Our founder, BK Marcus, has a new article up in the Freeman today, presenting a careful libertarian rethinking of “that paragon of armed social justice, that singular personification of class conflict: Robin Hood.”
As advocates of such voluntary exchange, we too often resist Robin Hood’s rob-from-the-rich morality, as we resist any talk of fundamental conflicts of interest between different classes. But the targets of Robin Hood and his merry men—like the targets of the Peasants’ Revolt—were rich from plunder, not production.
Like the radical liberals of the nineteenth century, the “peasant” rebels of the 1300s—when Robin Hood’s exploits fired the imagination of an oppressed people—recognized that their enemies were the tax collectors, legislators, and all other members of the political class.
Read the Freeman and enjoy.
PS: Which one is more libertarian — the Russell Crowe or the Kevin Costner Robin Hood? Comment below to take a side.
(Image from Shutterstock)
Ever wonder what a “Little Englander” is? See BK Marcus’s article on how “words from Victorian England continue to haunt advocates of freedom and peace” in today’s Freeman.
Allen Mendenhall’s new book, Literature and Liberty: Essays in Libertarian Literary Criticism is available now on Amazon.com. This book brings together new versions of 7 different Mendenhall essays. Some of these are punchy and short, like “Bowdlerizing Huck,” which discusses the practice of censoring the “n-word” out of the Adventures of Huckleberry Finn. Others, like “Law and Liberty in E.M. Forster’s A Passage to India, provide lengthy, contemplative explorations of polycentric law.
This book comes out under the Rowman & Littlefield imprimatur, with the editing and indexing done by Invisible Order.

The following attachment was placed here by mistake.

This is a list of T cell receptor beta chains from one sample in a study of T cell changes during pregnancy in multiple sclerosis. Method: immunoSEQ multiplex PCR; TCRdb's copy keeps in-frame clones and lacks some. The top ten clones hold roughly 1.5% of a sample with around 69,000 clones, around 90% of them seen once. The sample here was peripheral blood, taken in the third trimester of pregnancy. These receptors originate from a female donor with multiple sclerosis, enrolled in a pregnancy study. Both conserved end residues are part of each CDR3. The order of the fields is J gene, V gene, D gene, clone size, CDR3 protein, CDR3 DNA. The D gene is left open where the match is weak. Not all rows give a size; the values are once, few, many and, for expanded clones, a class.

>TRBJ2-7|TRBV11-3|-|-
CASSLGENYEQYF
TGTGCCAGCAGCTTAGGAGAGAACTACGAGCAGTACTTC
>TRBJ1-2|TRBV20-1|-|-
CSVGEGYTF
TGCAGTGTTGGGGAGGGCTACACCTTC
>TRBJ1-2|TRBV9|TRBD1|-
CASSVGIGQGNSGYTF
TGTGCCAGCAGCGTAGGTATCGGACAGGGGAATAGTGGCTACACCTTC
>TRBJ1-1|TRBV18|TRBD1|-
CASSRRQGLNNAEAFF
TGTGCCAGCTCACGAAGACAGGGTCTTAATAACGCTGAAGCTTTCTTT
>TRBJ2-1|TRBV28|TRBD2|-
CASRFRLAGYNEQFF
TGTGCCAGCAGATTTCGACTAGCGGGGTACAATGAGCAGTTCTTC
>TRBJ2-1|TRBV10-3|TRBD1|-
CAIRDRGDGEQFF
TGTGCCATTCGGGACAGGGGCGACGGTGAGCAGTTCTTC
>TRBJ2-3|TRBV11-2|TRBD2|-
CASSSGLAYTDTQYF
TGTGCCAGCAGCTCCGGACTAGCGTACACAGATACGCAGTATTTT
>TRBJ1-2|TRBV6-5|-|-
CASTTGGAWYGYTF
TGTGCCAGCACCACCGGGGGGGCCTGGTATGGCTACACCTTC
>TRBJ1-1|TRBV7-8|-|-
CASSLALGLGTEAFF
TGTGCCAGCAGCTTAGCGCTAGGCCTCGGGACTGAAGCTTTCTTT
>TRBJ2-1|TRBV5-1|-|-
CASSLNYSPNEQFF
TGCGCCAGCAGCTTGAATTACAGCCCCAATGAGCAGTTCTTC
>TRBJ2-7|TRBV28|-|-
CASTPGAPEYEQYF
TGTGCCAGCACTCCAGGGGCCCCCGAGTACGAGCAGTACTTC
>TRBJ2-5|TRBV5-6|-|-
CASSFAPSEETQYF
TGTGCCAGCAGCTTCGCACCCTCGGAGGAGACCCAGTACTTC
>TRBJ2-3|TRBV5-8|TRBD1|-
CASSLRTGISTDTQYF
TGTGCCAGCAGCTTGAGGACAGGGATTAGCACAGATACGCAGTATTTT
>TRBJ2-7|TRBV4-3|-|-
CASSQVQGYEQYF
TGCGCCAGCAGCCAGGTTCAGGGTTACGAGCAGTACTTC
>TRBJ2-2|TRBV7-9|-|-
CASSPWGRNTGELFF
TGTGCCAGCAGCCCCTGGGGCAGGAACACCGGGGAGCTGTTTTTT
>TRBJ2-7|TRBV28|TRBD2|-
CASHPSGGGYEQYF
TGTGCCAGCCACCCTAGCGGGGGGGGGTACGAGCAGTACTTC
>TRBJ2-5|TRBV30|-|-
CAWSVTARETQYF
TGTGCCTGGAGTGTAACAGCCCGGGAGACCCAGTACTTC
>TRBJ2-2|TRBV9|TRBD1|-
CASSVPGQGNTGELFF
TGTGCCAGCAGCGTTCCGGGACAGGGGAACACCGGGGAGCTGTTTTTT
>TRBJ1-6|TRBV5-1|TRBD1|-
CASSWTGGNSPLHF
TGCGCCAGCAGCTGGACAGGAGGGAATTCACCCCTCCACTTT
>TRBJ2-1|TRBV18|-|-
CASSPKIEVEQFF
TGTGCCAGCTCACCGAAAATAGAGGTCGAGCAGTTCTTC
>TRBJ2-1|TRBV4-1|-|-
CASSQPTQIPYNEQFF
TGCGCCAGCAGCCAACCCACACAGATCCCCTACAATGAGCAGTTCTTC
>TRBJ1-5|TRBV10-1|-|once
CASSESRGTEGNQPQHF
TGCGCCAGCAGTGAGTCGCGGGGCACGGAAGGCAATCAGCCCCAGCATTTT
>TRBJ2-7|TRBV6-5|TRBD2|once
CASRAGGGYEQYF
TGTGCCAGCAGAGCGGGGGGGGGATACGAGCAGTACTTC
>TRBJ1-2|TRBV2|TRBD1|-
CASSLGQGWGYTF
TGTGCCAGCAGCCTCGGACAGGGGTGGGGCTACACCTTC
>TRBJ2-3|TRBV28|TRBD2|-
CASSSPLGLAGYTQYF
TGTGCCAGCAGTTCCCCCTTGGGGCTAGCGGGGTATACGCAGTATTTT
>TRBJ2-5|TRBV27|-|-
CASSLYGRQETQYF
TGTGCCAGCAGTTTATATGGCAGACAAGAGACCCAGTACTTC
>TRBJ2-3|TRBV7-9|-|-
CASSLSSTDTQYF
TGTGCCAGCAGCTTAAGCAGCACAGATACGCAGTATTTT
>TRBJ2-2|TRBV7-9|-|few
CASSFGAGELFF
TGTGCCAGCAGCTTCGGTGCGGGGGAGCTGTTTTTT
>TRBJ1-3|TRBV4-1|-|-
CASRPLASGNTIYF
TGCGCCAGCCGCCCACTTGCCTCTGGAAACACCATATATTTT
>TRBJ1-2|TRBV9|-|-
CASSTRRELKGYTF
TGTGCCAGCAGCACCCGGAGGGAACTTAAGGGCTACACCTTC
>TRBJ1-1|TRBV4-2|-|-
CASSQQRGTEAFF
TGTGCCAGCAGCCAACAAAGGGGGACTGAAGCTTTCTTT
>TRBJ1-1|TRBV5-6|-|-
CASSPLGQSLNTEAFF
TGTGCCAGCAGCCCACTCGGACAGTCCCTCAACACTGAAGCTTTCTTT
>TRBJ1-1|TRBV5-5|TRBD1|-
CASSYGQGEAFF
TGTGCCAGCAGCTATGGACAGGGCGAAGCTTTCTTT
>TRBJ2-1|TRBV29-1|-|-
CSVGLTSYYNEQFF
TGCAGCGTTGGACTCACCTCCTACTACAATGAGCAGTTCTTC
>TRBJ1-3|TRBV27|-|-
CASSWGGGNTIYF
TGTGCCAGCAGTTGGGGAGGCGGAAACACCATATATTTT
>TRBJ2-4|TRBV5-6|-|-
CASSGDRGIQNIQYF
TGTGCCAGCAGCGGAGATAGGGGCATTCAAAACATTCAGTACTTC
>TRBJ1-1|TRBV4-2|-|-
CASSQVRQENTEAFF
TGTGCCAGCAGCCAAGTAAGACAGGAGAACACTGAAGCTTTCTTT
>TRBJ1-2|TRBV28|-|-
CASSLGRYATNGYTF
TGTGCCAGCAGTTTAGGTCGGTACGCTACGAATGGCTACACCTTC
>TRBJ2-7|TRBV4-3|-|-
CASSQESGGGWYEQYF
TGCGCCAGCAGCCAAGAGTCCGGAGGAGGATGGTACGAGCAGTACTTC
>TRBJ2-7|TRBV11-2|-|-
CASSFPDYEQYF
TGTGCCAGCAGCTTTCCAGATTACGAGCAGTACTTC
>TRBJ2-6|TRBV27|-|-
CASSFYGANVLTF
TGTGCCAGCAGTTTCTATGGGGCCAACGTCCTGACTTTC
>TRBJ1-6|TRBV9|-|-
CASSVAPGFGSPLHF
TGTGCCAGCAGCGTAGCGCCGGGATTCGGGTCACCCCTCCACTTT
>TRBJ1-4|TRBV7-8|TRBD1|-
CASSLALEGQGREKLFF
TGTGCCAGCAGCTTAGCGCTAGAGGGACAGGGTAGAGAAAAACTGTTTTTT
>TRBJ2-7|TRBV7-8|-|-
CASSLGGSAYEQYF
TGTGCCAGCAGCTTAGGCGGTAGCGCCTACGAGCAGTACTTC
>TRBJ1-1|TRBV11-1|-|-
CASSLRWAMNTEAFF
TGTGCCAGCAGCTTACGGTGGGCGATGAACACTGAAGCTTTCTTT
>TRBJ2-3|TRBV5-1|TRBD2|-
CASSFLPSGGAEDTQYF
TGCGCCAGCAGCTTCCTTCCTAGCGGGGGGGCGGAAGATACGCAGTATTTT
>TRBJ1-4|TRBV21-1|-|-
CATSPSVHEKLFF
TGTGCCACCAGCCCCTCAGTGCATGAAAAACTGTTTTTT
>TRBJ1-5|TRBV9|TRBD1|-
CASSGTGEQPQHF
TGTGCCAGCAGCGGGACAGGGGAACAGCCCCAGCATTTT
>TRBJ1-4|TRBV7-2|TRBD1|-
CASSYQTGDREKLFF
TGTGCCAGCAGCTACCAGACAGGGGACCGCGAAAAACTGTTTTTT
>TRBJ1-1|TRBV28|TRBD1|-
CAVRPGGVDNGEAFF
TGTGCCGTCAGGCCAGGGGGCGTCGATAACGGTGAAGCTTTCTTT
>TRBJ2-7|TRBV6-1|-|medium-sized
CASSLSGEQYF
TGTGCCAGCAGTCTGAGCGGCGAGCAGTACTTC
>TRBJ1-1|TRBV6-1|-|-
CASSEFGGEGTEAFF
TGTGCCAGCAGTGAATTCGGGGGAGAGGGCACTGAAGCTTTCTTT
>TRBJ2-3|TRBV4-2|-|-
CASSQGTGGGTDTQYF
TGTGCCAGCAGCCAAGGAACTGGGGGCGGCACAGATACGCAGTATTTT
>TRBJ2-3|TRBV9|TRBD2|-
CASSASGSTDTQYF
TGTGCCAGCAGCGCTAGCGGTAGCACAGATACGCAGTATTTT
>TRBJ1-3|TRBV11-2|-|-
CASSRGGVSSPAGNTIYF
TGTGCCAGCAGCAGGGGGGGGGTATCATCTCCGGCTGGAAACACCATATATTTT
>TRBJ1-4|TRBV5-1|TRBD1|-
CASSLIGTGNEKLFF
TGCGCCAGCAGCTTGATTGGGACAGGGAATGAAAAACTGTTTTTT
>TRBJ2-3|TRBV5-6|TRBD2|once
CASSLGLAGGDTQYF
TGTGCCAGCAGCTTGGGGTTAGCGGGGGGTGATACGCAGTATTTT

Invisible Order is pleased and honored to have been involved in the production of all four versions of LFB’s new edition of Jeffrey A. Tucker’s Bourbon for Breakfast.
Four versions, you say?
Yes, four versions! This great collection of essays is available not only in a paperback edition but also as an eBook, a multimedia eBook (with videos of the author), and an audiobook narrated by Steven Ng.
And all four versions are in the top-five LFB bestsellers!
Invisible Order worked on all three text versions (eBook, paper, and multimedia) and also helped produce Steven Ng’s audio version (using our “editing” ears instead of pens).
"The human right of a free press depends upon the human right of private property in newsprint."
— Murray N. Rothbard
In almost every discussion of the FCC specifically, or American spectrum policy in general, someone will assert that radio spectrum is a unique resource that belongs to the public. This will be said as if it were axiomatic — a starting point rather than the historical consequence of special interests pretending to misunderstand economics. More harm has been done to the public in the name of "the public interest" than could ever have been done by private interests in a free market. Yet the public tends to call for more intervention instead of less. The case of radio is typical.